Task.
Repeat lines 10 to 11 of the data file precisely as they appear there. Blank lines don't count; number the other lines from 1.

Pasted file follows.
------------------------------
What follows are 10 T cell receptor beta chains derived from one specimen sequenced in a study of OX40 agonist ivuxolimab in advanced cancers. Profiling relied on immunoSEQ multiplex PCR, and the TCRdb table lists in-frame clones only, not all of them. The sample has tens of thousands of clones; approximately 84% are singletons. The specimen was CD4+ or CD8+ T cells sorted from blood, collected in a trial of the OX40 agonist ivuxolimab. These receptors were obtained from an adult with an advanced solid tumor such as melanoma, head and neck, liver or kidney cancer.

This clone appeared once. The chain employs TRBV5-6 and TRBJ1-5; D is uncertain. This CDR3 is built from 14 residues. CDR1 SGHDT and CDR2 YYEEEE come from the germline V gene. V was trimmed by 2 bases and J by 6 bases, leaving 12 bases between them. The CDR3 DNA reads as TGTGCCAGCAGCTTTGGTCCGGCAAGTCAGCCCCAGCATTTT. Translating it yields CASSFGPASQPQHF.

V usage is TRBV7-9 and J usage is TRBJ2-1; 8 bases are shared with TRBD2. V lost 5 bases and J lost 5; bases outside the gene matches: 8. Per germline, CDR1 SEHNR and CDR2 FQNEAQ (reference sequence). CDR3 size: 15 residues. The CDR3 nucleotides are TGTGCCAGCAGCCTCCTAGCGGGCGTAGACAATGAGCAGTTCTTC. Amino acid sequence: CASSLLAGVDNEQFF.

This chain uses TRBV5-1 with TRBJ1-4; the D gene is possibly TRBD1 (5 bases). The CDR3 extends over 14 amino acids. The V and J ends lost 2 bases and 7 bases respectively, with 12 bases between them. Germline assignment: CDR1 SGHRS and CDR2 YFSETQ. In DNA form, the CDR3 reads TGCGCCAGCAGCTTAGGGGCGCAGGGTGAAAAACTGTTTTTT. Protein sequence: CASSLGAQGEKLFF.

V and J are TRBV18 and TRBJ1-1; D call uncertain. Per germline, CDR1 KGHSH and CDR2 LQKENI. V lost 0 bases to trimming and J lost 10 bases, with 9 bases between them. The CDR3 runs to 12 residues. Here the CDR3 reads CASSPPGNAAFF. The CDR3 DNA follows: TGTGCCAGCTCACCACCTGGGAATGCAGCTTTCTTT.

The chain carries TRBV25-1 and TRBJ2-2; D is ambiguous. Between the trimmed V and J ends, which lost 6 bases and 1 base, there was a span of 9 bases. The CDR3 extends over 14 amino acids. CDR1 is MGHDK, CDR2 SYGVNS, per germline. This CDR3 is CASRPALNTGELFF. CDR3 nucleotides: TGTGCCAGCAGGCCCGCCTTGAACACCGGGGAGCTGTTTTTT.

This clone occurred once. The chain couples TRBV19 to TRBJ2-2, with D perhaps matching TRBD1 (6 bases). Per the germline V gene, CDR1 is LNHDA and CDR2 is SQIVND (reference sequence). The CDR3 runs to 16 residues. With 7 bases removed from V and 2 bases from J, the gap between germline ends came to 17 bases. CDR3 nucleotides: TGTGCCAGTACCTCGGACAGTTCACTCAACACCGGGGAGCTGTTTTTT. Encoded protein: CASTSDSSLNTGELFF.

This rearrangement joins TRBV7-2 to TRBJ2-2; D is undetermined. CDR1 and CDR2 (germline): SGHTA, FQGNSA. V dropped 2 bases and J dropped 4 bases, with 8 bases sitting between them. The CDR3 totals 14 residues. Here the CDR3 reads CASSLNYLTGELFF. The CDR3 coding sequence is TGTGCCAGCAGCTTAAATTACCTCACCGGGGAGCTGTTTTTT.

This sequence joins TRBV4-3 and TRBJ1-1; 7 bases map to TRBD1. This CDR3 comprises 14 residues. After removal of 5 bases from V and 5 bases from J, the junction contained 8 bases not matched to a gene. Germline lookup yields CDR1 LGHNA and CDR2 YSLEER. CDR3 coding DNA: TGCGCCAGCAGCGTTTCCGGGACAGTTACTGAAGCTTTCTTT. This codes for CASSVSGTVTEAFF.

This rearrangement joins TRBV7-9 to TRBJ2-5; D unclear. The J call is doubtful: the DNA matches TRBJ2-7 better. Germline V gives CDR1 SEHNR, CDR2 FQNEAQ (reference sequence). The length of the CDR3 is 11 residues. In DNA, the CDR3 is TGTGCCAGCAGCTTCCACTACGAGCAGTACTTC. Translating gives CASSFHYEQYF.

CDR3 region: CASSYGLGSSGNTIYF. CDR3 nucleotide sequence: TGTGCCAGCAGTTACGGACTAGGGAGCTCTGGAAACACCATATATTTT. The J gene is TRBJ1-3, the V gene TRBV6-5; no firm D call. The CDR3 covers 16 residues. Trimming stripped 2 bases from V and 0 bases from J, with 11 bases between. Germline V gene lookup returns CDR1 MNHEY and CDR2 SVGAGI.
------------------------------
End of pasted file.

This rearrangement joins TRBV7-9 to TRBJ2-5; D unclear. The J call is doubtful: the DNA matches TRBJ2-7 better. Germline V gives CDR1 SEHNR, CDR2 FQNEAQ (reference sequence). The length of the CDR3 is 11 residues. In DNA, the CDR3 is TGTGCCAGCAGCTTCCACTACGAGCAGTACTTC. Translating gives CASSFHYEQYF.

CDR3 region: CASSYGLGSSGNTIYF. CDR3 nucleotide sequence: TGTGCCAGCAGTTACGGACTAGGGAGCTCTGGAAACACCATATATTTT. The J gene is TRBJ1-3, the V gene TRBV6-5; no firm D call. The CDR3 covers 16 residues. Trimming stripped 2 bases from V and 0 bases from J, with 11 bases between. Germline V gene lookup returns CDR1 MNHEY and CDR2 SVGAGI.